Christian Rudder, cofounder of the free online dating site OkCupid, spends a chapter of his new book, “Dataclysm,” investigating the rise of the “personal brand” — from its conception in a 1997 Fast Company column to its recent explosion on social media platforms like Twitter.
While Rudder acknowledges that Twitter’s most popular users (Katy Perry, Justin Bieber, Barack Obama) are brands to be consumed by the public rather than individuals looking for genuine two-way communication, he is nonetheless sceptical of non-celebrities who attempt to use the platform as a means of commoditizing their own personalities.
In the excerpt printed below, courtesy of The Crown Publishing Group, Rudder explains why trying to increase one’s Twitter audience by purchasing followers or otherwise gaming the system is a hollow pursuit:
Anyone hoping to build their brand on the service in the mainstream way — to become the one for the many — should realise that Twitter is very much the world of the One Per cent. Its most precious resource, followers, is distributed far more unequally than wealth. In my sample, the top 1 per cent of accounts has 72 per cent of the followers. The top 0.1 per cent has just over half.
It is much, much harder to get to a million followers than it is to make a million dollars. There were 300,890 people who reported over $US1 million in income to the IRS in 2011. Right now there are 2,643 Twitter accounts with 1 million followers, worldwide. Perhaps half are in the United States. Being an American with 1 million Twitter followers is roughly equivalent to being a billionaire.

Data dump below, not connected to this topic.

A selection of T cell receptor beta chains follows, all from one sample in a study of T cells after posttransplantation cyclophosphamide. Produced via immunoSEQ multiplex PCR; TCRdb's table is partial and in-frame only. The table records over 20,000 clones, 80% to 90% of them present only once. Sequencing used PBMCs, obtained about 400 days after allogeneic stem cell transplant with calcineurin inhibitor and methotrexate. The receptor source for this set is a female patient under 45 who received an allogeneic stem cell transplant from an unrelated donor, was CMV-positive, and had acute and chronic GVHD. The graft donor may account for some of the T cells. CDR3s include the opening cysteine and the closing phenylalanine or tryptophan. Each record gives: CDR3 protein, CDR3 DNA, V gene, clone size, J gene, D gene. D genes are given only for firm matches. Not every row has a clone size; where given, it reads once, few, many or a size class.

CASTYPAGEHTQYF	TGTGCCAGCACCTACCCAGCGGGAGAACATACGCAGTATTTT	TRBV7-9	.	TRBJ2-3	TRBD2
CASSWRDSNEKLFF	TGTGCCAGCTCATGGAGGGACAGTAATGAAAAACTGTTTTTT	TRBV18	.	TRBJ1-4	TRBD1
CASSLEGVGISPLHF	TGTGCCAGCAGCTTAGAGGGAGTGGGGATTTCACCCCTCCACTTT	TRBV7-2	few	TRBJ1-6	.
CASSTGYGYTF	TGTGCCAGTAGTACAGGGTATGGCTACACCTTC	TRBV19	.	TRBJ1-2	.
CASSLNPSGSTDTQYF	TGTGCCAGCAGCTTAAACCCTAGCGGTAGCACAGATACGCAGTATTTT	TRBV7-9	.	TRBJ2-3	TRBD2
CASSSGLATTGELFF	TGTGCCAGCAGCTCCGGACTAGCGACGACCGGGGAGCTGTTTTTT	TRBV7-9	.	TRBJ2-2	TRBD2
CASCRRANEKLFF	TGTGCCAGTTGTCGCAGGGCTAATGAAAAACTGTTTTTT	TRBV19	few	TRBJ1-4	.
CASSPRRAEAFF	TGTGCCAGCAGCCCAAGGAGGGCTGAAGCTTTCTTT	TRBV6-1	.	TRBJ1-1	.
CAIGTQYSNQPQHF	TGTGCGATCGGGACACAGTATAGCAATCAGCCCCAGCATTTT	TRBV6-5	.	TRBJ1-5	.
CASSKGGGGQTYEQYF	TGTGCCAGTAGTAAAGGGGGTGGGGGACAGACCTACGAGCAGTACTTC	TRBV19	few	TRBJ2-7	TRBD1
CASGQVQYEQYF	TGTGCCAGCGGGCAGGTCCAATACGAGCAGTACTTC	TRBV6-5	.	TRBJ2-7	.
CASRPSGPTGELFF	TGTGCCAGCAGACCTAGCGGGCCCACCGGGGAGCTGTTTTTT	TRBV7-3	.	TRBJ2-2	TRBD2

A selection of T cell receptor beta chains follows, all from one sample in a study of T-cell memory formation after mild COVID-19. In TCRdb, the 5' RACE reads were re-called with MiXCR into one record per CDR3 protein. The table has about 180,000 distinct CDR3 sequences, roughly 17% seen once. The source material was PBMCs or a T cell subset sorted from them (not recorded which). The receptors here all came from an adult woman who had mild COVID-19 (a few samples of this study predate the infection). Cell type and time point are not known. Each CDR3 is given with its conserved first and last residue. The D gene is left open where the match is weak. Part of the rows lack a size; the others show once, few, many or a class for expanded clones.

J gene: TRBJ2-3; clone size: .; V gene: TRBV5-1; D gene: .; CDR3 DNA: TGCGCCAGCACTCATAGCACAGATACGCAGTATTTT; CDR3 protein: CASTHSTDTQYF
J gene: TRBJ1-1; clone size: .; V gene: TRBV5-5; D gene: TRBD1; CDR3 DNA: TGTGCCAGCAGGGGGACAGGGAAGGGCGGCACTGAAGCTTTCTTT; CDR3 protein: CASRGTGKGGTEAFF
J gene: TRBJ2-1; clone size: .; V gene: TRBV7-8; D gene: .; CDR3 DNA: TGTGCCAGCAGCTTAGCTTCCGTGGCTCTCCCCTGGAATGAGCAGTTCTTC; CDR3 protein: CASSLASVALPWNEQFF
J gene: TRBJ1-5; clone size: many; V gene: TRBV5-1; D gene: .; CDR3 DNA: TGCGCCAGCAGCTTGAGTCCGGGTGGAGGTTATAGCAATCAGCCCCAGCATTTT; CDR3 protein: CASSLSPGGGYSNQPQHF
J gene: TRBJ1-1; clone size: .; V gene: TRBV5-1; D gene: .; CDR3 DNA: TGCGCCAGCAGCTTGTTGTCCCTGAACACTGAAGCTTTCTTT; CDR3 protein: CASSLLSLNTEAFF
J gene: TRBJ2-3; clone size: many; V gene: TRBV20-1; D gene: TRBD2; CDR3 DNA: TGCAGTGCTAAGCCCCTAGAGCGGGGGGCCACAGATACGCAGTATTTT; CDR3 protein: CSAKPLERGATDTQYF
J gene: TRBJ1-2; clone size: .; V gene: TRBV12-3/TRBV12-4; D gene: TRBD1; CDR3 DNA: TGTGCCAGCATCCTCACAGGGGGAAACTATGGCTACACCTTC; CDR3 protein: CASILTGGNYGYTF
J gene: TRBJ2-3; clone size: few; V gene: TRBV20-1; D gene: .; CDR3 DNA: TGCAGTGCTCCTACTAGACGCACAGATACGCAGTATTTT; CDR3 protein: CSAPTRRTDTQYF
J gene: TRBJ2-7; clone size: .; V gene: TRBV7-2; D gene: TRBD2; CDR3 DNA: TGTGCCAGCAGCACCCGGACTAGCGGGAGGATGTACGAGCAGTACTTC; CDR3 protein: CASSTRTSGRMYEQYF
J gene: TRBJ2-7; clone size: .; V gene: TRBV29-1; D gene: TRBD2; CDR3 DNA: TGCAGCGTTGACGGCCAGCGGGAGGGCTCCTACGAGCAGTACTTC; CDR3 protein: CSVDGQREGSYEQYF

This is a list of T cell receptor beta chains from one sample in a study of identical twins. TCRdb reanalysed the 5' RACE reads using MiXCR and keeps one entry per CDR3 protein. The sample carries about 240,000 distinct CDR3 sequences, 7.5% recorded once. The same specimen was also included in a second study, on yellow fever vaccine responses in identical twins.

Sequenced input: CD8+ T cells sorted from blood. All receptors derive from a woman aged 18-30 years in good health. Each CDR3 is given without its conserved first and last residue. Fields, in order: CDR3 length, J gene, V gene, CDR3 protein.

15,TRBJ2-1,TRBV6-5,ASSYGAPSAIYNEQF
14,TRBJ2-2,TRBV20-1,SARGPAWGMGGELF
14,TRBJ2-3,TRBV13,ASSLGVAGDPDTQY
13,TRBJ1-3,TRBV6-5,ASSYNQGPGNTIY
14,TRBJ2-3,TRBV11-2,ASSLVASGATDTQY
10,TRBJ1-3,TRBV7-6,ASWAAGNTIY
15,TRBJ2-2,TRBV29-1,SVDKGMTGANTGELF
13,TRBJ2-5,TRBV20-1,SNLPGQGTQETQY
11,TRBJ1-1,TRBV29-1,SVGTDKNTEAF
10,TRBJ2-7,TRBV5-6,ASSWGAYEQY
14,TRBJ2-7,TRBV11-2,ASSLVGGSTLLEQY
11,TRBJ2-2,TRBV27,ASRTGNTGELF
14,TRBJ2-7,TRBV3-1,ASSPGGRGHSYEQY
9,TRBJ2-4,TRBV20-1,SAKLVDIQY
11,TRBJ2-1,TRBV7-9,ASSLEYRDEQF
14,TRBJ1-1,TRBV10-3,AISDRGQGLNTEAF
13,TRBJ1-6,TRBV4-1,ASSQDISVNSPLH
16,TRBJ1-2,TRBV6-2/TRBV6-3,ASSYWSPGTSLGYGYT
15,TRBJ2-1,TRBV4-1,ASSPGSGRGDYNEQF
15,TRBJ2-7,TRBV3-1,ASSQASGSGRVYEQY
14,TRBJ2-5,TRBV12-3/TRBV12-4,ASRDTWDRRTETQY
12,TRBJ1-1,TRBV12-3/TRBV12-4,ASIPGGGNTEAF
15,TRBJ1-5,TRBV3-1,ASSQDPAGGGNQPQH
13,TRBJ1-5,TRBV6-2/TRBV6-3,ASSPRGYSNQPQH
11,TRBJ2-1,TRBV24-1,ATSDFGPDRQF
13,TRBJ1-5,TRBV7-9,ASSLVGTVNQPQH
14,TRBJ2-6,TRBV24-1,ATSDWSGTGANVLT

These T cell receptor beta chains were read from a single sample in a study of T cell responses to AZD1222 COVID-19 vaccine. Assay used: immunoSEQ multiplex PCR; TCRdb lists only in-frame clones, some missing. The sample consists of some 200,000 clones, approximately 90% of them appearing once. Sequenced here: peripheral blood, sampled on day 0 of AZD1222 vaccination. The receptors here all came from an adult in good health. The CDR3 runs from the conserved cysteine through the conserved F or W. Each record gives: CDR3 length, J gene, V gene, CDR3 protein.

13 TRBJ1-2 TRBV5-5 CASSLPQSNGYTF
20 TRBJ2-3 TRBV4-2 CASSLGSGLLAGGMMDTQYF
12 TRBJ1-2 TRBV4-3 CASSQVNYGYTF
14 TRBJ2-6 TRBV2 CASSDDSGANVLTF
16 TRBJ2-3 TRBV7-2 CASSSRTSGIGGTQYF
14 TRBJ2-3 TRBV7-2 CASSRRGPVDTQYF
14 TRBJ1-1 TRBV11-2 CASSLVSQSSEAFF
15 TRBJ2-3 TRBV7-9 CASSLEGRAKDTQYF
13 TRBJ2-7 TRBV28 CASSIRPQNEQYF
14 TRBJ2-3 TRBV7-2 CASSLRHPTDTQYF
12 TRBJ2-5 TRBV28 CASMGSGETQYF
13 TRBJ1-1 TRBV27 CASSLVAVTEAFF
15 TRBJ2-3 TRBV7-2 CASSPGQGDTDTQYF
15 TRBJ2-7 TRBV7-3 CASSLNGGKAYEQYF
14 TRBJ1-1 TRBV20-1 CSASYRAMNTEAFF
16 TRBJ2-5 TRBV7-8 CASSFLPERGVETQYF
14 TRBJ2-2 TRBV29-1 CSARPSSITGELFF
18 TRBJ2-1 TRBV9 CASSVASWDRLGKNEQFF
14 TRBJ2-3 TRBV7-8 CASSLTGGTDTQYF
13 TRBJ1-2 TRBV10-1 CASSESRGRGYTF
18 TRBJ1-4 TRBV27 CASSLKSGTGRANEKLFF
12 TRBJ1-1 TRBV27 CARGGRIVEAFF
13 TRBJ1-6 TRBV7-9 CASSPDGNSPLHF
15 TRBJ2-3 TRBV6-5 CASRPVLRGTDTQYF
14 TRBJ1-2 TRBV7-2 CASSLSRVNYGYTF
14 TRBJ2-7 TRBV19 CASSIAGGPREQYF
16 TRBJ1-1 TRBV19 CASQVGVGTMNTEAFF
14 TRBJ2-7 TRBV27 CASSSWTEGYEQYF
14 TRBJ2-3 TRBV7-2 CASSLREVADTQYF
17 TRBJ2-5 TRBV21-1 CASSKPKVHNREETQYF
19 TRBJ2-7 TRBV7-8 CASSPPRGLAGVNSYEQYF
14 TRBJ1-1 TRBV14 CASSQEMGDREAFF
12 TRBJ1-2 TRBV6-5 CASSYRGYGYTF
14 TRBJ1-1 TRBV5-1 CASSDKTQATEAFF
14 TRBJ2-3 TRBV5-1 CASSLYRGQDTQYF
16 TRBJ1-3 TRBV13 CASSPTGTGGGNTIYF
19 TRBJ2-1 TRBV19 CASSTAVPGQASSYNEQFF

Of course, that assumes the followers are real. I bought some for one of my accounts to see how it works. On a site like TwitterWind, you can choose a number from a menu (I chose 1,000), pay up ($17), and a day or two later, and pretty much all at once, you get that many new, useless friends.
The followers-for-hire do nothing at all but exist, and yet almost everyone with a really big Twitter following has probably bought some — especially the people for whom seeming popular is practically the whole job, like celebrities and politicians.
When the Republican nomination was still up in the air, Newt Gingrich boasted, “I have six times as many Twitter followers as all the other candidates combined.”
The only catch was he’d paid for about 90 per cent of them. Romney (almost certainly) bought followers, too: for example, he gained 20,000 followers in a matter of minutes one day in July, which was about 200 times what he was getting immediately before and immediately after.
Now, please note two important points: one, a person can buy followers for someone else, so this very well might’ve been some twenty-first-century Nixon working his ratfucking magic; it was certainly a good way to make Mitt look like a doofus. And, two, I’m sure Obama and many, many Democrats have bought followers for themselves.
Craven attempts to game the system are a staple of both parties. They’re just usually not as easy to catch as this:
You can understand why these guys do it. The more popular someone seems to be, the more popular they become. It’s as close as you can get to buying votes, at least until the Supreme Court makes that legal in 2018.